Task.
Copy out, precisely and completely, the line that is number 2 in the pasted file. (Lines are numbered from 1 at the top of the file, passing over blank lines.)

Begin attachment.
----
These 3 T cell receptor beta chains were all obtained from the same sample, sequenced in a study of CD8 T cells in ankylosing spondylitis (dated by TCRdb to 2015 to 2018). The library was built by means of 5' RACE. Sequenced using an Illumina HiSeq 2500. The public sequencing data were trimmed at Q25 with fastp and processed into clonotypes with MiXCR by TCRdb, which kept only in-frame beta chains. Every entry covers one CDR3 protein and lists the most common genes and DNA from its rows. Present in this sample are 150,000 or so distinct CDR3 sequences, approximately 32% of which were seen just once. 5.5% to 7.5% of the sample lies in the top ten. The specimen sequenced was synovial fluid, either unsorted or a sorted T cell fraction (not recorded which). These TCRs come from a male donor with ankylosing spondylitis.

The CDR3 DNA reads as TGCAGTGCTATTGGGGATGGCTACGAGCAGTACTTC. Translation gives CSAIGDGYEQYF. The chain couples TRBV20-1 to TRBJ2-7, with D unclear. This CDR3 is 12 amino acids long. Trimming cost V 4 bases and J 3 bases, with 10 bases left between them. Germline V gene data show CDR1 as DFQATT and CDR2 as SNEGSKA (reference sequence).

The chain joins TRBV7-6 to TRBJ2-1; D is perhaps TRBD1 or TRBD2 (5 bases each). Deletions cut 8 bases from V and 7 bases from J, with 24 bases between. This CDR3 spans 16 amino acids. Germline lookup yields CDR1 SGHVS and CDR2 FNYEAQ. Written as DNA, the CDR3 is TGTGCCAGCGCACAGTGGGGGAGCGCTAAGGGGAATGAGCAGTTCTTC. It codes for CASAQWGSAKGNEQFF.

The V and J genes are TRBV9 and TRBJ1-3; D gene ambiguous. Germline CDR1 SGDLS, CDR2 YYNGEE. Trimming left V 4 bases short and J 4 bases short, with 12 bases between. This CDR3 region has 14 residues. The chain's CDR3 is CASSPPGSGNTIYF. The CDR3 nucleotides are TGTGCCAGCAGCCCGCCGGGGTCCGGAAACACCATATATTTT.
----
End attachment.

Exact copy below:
The CDR3 DNA reads as TGCAGTGCTATTGGGGATGGCTACGAGCAGTACTTC. Translation gives CSAIGDGYEQYF. The chain couples TRBV20-1 to TRBJ2-7, with D unclear. This CDR3 is 12 amino acids long. Trimming cost V 4 bases and J 3 bases, with 10 bases left between them. Germline V gene data show CDR1 as DFQATT and CDR2 as SNEGSKA (reference sequence).